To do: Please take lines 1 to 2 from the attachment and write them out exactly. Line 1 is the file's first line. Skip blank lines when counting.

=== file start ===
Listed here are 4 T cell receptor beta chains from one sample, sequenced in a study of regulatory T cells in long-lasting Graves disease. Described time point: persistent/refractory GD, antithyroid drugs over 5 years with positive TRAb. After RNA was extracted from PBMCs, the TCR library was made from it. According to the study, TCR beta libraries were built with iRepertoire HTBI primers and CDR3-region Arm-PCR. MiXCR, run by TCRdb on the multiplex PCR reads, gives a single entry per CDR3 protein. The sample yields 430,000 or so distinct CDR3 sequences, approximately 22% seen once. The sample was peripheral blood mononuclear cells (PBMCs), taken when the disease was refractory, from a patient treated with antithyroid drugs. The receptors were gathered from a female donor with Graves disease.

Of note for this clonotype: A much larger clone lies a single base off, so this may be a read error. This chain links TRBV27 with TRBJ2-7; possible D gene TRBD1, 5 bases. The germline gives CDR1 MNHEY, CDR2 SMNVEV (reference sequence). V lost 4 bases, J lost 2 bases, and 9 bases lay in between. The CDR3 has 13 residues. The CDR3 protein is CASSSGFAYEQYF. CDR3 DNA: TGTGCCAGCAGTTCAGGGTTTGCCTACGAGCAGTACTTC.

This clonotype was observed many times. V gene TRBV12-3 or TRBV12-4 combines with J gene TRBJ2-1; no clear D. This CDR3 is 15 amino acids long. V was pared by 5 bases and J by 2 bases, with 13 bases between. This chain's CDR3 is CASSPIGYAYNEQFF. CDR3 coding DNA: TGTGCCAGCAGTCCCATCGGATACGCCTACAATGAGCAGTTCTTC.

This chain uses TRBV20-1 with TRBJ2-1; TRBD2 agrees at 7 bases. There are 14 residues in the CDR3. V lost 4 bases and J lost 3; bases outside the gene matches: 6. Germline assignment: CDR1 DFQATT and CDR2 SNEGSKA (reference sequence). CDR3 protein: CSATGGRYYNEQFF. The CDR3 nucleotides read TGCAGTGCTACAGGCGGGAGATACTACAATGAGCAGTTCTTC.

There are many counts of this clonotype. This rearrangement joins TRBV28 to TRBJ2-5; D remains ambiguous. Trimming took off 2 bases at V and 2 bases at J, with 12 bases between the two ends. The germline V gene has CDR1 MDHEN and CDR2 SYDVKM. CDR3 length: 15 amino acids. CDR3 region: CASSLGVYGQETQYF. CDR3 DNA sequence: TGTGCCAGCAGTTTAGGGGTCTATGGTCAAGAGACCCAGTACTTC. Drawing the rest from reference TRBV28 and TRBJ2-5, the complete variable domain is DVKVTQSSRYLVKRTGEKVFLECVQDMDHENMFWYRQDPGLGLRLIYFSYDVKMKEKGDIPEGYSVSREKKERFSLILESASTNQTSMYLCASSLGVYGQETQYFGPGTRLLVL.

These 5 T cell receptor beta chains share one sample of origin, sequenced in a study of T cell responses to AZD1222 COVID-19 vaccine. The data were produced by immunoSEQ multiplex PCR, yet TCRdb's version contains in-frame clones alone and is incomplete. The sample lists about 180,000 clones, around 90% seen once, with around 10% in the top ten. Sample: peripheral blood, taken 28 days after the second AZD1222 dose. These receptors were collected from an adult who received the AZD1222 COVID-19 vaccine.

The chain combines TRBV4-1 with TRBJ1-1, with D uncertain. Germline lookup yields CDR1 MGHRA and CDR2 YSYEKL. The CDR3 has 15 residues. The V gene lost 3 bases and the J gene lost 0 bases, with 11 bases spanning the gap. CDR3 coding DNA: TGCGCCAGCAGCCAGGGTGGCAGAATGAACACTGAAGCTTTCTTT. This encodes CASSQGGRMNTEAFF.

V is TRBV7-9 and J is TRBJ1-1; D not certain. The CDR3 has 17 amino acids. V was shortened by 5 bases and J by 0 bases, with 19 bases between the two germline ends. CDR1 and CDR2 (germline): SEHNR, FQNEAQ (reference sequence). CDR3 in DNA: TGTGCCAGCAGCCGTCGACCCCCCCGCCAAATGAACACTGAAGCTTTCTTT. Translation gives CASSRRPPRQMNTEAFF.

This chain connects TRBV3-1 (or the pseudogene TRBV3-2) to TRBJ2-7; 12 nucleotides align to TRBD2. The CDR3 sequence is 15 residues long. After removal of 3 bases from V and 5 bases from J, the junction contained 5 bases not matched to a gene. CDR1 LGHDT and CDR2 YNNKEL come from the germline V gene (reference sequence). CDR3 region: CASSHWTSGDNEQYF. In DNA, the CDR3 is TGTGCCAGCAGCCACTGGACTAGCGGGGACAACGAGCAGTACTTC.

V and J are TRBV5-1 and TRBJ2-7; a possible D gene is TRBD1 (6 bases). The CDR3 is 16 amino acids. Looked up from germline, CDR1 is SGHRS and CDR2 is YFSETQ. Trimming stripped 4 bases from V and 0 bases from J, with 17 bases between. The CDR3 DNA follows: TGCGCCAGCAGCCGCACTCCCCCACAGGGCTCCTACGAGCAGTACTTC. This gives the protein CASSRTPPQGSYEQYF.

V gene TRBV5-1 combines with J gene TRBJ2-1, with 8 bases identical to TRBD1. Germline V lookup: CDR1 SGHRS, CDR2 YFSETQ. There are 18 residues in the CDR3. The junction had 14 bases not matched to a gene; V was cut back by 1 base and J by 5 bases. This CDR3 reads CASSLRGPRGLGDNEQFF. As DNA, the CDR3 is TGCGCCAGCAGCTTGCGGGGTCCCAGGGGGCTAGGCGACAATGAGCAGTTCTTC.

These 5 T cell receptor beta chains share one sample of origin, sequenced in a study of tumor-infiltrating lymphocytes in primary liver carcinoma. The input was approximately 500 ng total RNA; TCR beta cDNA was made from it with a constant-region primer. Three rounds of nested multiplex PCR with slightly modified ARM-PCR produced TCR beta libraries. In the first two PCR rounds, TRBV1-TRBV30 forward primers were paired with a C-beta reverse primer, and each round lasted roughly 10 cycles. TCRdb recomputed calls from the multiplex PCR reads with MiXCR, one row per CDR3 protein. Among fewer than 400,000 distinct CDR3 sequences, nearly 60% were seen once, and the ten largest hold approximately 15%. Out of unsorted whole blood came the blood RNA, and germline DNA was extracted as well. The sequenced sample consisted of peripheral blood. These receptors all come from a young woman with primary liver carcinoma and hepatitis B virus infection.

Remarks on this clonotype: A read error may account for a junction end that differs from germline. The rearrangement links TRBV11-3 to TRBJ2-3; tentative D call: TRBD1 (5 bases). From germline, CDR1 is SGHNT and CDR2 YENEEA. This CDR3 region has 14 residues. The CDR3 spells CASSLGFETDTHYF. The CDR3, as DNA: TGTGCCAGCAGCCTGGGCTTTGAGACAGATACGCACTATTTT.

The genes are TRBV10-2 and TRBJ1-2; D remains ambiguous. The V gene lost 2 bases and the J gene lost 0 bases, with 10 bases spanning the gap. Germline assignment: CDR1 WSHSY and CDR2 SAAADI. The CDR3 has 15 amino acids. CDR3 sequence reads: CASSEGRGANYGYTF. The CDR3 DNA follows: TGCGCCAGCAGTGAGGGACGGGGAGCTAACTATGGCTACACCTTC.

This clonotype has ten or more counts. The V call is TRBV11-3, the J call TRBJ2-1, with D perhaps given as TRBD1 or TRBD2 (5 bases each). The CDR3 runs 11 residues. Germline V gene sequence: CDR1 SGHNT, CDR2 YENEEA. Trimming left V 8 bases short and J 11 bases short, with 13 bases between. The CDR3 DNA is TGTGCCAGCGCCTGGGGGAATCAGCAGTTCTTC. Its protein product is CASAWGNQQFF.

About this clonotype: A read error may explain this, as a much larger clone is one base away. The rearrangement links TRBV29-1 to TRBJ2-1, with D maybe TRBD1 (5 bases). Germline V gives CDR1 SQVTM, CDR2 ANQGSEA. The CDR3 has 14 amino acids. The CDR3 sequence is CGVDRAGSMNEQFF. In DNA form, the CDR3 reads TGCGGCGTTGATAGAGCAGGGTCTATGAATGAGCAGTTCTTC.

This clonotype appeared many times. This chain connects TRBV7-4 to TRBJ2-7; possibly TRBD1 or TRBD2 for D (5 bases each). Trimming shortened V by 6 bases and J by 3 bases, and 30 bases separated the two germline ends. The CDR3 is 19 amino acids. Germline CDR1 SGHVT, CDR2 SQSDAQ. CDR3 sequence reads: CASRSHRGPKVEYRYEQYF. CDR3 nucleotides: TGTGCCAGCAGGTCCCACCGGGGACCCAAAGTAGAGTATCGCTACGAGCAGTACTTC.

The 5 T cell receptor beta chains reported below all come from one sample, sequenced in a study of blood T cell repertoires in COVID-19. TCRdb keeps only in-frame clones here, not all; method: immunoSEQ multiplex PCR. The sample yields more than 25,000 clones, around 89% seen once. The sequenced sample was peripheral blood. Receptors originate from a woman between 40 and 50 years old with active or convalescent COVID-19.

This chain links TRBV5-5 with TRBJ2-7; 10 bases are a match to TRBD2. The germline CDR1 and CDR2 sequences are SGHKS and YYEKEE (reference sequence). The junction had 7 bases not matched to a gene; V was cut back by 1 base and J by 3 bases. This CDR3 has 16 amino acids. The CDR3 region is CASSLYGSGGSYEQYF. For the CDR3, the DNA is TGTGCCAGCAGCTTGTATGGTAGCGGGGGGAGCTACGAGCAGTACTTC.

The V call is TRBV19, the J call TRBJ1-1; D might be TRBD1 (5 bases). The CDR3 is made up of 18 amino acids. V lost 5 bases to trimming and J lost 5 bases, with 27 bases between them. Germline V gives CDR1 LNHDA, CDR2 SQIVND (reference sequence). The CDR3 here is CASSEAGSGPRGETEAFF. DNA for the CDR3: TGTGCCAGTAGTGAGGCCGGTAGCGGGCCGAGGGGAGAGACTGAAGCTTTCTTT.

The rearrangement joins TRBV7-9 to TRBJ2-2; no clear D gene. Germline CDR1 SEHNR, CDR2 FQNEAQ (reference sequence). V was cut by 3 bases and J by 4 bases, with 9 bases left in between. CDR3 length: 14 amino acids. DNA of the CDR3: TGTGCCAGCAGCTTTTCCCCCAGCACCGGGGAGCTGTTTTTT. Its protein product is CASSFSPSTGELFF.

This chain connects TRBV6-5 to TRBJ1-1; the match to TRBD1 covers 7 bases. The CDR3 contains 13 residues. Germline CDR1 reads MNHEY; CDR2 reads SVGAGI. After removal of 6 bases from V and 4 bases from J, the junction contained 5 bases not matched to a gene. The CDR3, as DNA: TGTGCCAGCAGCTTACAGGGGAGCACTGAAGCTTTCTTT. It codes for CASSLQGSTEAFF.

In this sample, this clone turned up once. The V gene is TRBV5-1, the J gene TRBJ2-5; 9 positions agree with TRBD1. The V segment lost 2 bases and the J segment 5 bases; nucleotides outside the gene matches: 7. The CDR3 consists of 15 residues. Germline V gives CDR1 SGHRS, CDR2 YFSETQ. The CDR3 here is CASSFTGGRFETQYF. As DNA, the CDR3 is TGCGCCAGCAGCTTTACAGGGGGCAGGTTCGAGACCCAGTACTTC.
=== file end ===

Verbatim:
Listed here are 4 T cell receptor beta chains from one sample, sequenced in a study of regulatory T cells in long-lasting Graves disease. Described time point: persistent/refractory GD, antithyroid drugs over 5 years with positive TRAb. After RNA was extracted from PBMCs, the TCR library was made from it. According to the study, TCR beta libraries were built with iRepertoire HTBI primers and CDR3-region Arm-PCR. MiXCR, run by TCRdb on the multiplex PCR reads, gives a single entry per CDR3 protein. The sample yields 430,000 or so distinct CDR3 sequences, approximately 22% seen once. The sample was peripheral blood mononuclear cells (PBMCs), taken when the disease was refractory, from a patient treated with antithyroid drugs. The receptors were gathered from a female donor with Graves disease.

Of note for this clonotype: A much larger clone lies a single base off, so this may be a read error. This chain links TRBV27 with TRBJ2-7; possible D gene TRBD1, 5 bases. The germline gives CDR1 MNHEY, CDR2 SMNVEV (reference sequence). V lost 4 bases, J lost 2 bases, and 9 bases lay in between. The CDR3 has 13 residues. The CDR3 protein is CASSSGFAYEQYF. CDR3 DNA: TGTGCCAGCAGTTCAGGGTTTGCCTACGAGCAGTACTTC.